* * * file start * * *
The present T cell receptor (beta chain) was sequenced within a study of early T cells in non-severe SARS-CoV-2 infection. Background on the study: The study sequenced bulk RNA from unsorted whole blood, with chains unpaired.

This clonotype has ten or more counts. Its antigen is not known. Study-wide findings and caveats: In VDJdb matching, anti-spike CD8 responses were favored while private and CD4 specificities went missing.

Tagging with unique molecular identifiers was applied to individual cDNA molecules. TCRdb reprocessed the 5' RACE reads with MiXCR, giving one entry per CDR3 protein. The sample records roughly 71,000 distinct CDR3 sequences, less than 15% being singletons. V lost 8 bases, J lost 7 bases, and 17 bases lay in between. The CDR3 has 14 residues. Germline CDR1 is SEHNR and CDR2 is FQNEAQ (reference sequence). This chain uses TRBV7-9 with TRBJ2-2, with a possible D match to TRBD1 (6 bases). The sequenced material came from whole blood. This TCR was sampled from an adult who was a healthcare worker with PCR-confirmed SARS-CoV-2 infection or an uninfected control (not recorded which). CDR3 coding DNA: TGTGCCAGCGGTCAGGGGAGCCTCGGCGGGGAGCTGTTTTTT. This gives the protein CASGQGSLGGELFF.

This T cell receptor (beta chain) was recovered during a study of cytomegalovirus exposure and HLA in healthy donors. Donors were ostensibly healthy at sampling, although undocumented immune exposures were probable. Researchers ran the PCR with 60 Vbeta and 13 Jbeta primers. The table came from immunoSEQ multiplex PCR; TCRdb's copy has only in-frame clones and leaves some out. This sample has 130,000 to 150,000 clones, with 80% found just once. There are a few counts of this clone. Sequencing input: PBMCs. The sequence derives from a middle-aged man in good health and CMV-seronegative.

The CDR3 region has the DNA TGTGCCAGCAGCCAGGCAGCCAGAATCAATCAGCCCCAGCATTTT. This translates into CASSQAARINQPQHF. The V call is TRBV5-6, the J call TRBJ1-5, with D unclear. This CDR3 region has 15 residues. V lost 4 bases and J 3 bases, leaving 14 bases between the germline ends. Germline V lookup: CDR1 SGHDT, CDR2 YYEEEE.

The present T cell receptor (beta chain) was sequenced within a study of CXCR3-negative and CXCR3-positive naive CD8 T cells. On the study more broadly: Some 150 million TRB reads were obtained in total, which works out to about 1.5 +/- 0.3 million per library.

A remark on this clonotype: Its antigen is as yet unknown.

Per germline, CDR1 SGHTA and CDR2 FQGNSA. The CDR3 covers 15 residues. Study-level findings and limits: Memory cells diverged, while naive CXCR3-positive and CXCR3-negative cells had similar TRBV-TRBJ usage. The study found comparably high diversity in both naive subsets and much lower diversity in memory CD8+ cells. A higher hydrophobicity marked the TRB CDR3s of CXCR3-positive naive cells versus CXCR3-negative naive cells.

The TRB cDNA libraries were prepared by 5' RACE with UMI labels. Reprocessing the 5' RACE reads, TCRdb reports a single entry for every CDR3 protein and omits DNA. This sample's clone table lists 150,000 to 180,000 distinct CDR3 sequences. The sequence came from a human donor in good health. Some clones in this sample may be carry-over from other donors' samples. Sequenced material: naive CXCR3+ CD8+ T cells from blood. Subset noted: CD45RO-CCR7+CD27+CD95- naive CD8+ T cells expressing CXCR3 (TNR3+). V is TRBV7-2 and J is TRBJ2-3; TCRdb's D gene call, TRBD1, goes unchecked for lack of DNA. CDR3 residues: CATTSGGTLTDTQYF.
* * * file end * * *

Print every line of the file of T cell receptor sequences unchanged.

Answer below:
The present T cell receptor (beta chain) was sequenced within a study of early T cells in non-severe SARS-CoV-2 infection. Background on the study: The study sequenced bulk RNA from unsorted whole blood, with chains unpaired.

This clonotype has ten or more counts. Its antigen is not known. Study-wide findings and caveats: In VDJdb matching, anti-spike CD8 responses were favored while private and CD4 specificities went missing.

Tagging with unique molecular identifiers was applied to individual cDNA molecules. TCRdb reprocessed the 5' RACE reads with MiXCR, giving one entry per CDR3 protein. The sample records roughly 71,000 distinct CDR3 sequences, less than 15% being singletons. V lost 8 bases, J lost 7 bases, and 17 bases lay in between. The CDR3 has 14 residues. Germline CDR1 is SEHNR and CDR2 is FQNEAQ (reference sequence). This chain uses TRBV7-9 with TRBJ2-2, with a possible D match to TRBD1 (6 bases). The sequenced material came from whole blood. This TCR was sampled from an adult who was a healthcare worker with PCR-confirmed SARS-CoV-2 infection or an uninfected control (not recorded which). CDR3 coding DNA: TGTGCCAGCGGTCAGGGGAGCCTCGGCGGGGAGCTGTTTTTT. This gives the protein CASGQGSLGGELFF.

This T cell receptor (beta chain) was recovered during a study of cytomegalovirus exposure and HLA in healthy donors. Donors were ostensibly healthy at sampling, although undocumented immune exposures were probable. Researchers ran the PCR with 60 Vbeta and 13 Jbeta primers. The table came from immunoSEQ multiplex PCR; TCRdb's copy has only in-frame clones and leaves some out. This sample has 130,000 to 150,000 clones, with 80% found just once. There are a few counts of this clone. Sequencing input: PBMCs. The sequence derives from a middle-aged man in good health and CMV-seronegative.

The CDR3 region has the DNA TGTGCCAGCAGCCAGGCAGCCAGAATCAATCAGCCCCAGCATTTT. This translates into CASSQAARINQPQHF. The V call is TRBV5-6, the J call TRBJ1-5, with D unclear. This CDR3 region has 15 residues. V lost 4 bases and J 3 bases, leaving 14 bases between the germline ends. Germline V lookup: CDR1 SGHDT, CDR2 YYEEEE.

The present T cell receptor (beta chain) was sequenced within a study of CXCR3-negative and CXCR3-positive naive CD8 T cells. On the study more broadly: Some 150 million TRB reads were obtained in total, which works out to about 1.5 +/- 0.3 million per library.

A remark on this clonotype: Its antigen is as yet unknown.

Per germline, CDR1 SGHTA and CDR2 FQGNSA. The CDR3 covers 15 residues. Study-level findings and limits: Memory cells diverged, while naive CXCR3-positive and CXCR3-negative cells had similar TRBV-TRBJ usage. The study found comparably high diversity in both naive subsets and much lower diversity in memory CD8+ cells. A higher hydrophobicity marked the TRB CDR3s of CXCR3-positive naive cells versus CXCR3-negative naive cells.

The TRB cDNA libraries were prepared by 5' RACE with UMI labels. Reprocessing the 5' RACE reads, TCRdb reports a single entry for every CDR3 protein and omits DNA. This sample's clone table lists 150,000 to 180,000 distinct CDR3 sequences. The sequence came from a human donor in good health. Some clones in this sample may be carry-over from other donors' samples. Sequenced material: naive CXCR3+ CD8+ T cells from blood. Subset noted: CD45RO-CCR7+CD27+CD95- naive CD8+ T cells expressing CXCR3 (TNR3+). V is TRBV7-2 and J is TRBJ2-3; TCRdb's D gene call, TRBD1, goes unchecked for lack of DNA. CDR3 residues: CATTSGGTLTDTQYF.